Questioning the benefits of a high minimum wage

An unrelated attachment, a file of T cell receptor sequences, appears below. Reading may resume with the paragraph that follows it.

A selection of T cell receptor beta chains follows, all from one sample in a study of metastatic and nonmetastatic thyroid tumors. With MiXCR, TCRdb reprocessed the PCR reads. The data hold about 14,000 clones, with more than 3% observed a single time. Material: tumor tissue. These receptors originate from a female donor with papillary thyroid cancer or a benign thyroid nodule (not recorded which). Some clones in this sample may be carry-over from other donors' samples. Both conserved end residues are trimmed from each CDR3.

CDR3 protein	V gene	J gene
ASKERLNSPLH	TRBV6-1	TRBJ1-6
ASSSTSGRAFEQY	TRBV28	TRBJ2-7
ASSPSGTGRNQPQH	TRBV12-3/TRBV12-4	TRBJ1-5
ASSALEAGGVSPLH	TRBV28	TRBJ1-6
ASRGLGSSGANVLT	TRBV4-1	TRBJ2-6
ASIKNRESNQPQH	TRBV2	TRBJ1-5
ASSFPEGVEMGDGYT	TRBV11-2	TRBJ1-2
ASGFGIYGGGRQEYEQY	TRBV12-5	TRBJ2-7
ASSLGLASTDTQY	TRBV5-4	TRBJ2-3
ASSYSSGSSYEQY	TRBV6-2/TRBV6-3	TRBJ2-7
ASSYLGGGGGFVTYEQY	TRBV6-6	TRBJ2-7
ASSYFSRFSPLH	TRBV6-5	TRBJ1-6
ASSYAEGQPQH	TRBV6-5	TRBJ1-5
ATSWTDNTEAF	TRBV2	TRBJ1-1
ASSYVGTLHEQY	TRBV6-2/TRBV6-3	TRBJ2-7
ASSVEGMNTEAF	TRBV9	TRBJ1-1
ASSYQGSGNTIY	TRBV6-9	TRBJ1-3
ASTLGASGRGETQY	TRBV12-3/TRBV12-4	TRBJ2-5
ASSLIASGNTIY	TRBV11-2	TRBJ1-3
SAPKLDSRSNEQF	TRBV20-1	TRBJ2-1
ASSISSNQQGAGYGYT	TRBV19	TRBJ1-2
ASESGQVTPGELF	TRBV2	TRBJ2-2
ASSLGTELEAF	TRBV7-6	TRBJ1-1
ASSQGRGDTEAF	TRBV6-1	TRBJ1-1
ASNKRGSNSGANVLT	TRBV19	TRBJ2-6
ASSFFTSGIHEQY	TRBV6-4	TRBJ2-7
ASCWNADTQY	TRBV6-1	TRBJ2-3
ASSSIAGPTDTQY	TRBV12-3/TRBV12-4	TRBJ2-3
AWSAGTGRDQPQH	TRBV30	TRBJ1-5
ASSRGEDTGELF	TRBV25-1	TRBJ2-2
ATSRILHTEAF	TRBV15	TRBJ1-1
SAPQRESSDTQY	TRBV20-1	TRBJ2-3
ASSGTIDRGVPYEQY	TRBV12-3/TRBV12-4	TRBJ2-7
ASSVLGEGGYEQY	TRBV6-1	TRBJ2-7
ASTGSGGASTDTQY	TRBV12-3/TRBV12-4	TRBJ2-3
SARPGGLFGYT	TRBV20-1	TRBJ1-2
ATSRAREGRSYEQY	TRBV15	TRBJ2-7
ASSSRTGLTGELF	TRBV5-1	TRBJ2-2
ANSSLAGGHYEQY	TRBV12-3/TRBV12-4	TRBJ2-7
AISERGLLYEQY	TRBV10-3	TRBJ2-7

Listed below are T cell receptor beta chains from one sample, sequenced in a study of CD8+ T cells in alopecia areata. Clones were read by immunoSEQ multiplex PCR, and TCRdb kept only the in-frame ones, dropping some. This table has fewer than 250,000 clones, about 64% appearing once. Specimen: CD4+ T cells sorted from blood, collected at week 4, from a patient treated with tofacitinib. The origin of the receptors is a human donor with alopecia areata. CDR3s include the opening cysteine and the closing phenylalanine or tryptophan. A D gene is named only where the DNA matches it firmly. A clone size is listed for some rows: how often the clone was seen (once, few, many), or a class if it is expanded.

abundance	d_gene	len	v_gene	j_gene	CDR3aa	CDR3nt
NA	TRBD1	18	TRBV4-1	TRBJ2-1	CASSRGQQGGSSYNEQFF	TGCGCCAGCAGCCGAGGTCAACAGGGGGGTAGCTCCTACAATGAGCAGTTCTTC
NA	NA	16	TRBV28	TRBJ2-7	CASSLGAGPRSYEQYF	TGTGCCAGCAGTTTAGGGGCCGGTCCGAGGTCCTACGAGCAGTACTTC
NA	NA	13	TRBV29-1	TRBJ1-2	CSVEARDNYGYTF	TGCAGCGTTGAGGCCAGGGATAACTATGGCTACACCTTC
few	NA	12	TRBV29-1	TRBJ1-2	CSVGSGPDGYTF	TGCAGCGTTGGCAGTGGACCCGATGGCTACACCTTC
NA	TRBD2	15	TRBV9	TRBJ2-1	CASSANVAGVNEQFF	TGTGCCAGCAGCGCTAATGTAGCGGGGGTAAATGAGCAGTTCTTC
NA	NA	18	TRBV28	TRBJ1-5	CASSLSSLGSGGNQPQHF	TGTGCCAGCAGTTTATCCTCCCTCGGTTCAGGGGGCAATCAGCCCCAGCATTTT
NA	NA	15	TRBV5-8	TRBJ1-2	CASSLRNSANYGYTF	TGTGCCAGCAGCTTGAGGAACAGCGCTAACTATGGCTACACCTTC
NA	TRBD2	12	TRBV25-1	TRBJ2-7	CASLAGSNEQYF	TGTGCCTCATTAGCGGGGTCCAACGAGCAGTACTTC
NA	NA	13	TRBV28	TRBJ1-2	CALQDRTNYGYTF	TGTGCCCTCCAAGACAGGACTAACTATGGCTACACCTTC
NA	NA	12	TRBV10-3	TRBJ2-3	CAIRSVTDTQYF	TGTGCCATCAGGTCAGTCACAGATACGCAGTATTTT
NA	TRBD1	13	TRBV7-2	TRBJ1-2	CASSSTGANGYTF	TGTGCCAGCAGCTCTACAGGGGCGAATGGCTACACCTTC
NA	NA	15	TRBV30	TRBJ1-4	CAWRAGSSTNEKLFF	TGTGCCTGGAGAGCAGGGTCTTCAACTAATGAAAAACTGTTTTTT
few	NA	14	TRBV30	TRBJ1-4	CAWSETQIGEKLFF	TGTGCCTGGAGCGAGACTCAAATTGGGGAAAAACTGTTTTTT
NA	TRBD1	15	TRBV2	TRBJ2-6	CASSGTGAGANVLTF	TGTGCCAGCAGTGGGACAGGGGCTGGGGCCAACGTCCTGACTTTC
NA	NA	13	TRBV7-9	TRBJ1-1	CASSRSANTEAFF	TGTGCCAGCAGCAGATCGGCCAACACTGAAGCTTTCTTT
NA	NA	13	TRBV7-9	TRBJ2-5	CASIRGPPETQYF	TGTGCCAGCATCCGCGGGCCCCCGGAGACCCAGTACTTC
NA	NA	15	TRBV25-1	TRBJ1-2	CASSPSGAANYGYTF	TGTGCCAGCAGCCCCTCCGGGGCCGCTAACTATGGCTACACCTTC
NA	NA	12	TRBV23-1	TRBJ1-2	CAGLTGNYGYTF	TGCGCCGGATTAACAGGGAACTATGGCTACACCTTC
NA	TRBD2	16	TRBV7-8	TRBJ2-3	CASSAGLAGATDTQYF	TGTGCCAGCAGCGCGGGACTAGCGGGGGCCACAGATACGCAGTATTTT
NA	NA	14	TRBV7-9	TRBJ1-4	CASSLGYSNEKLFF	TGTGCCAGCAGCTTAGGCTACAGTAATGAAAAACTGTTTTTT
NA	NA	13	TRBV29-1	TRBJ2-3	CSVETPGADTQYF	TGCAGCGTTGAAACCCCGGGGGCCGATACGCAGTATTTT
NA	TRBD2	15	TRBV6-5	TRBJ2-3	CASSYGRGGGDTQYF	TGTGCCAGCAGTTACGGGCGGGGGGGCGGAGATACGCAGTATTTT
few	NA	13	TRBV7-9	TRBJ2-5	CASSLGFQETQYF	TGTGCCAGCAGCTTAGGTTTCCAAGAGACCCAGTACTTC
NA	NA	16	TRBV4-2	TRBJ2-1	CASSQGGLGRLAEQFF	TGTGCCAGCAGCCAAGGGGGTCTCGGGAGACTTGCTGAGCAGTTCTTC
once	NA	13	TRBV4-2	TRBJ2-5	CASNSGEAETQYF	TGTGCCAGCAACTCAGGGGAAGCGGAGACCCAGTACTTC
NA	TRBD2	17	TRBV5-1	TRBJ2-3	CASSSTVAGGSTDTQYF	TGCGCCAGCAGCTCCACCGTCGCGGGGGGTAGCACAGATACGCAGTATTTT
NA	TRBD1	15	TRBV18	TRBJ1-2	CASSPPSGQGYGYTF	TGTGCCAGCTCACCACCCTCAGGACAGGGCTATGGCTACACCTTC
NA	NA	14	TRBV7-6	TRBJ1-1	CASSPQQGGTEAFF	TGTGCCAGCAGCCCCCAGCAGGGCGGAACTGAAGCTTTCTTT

It’s been nearly a year since Iowa’s first minimum wage increase in over a decade, and the change seems to have benefited everyone. Last April, Iowa’s minimum wage was raised to $6.20 an hour, from $5.15. In January it was raised again, this time to $7.25. Not surprisingly, AHS students are very happy about the raise in the minimum wage. Many high school students make minimum wage, or close to it, at part time jobs. “For me it’s great, because I work at the pool and my wages went up last year and will go up again when the pool reopens this summer,” said junior Ben Jones. “I don’t know all the negative aspects, but for me personally it has turned out well.” Some people do question the effect on the economy, as minimum wage increases generally cause inflation, and the value of the dollar is already at a very low point. “The idea of raising the minimum wage is great, but there are a lot of side effects that must be considered,” said ISU freshman and AHS graduate Trent Lamar. “I’m not an economist, but a lot of people just hear the idea and are automatically all for it. An increase in the minimum wage is also going to cause an increase in prices. It’s all a matter of finding a common ground between minimum wage and inflation that would be caused by an increase.” What often goes unconsidered is the huge effect of minimum wage on those who really need it. Although the increase is nice for many young people with part time jobs, the actual wage must be much higher to make the difference that is needed. Governor Culver and the Iowa legislature boast about how many people they have helped with the increase in minimum wage as Iowa’s minimum wage is much higher than the national standard of $5.85. “The raise in minimum was long overdue,” said Vic Moss, director of the Emergency Residence Project, a home where people can go if they are going through hard times and need a place to stay. “The increase is definitely helping. It helps those making the very least amount of money get up a little. Also, those already making above the minimum wage also get small raise that can greatly help them.” No single figure has been given for a fair minimum wage that all could live off of, but Moss said that a single person supporting just him or herself, should make around $11 an hour. “It is good, but it is not enough. I don’t think it ever will be enough,” Moss said. “It should be really depends on the family, which makes it difficult because you can only have one minimum wage. What we need is more programs and subsidies. We depend on each other and we all deserve enough support to meet our minimum needs. We are all in this together.”